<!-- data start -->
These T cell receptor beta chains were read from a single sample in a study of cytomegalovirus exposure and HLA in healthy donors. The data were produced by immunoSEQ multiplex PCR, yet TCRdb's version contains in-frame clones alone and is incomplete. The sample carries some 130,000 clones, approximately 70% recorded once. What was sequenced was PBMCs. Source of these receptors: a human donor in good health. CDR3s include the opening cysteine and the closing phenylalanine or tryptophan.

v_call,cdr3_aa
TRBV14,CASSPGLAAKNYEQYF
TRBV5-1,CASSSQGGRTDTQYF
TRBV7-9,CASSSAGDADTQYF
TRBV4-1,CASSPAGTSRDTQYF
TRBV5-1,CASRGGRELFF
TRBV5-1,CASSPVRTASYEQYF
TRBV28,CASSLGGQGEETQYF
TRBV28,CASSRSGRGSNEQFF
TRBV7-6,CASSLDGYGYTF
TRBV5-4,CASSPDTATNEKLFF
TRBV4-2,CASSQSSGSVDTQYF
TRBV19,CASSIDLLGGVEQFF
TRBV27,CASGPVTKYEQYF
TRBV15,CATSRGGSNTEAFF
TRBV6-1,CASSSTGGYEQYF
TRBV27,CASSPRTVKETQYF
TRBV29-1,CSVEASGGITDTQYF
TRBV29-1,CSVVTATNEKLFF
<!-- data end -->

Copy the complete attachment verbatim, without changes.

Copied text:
These T cell receptor beta chains were read from a single sample in a study of cytomegalovirus exposure and HLA in healthy donors. The data were produced by immunoSEQ multiplex PCR, yet TCRdb's version contains in-frame clones alone and is incomplete. The sample carries some 130,000 clones, approximately 70% recorded once. What was sequenced was PBMCs. Source of these receptors: a human donor in good health. CDR3s include the opening cysteine and the closing phenylalanine or tryptophan.

v_call,cdr3_aa
TRBV14,CASSPGLAAKNYEQYF
TRBV5-1,CASSSQGGRTDTQYF
TRBV7-9,CASSSAGDADTQYF
TRBV4-1,CASSPAGTSRDTQYF
TRBV5-1,CASRGGRELFF
TRBV5-1,CASSPVRTASYEQYF
TRBV28,CASSLGGQGEETQYF
TRBV28,CASSRSGRGSNEQFF
TRBV7-6,CASSLDGYGYTF
TRBV5-4,CASSPDTATNEKLFF
TRBV4-2,CASSQSSGSVDTQYF
TRBV19,CASSIDLLGGVEQFF
TRBV27,CASGPVTKYEQYF
TRBV15,CATSRGGSNTEAFF
TRBV6-1,CASSSTGGYEQYF
TRBV27,CASSPRTVKETQYF
TRBV29-1,CSVEASGGITDTQYF
TRBV29-1,CSVVTATNEKLFF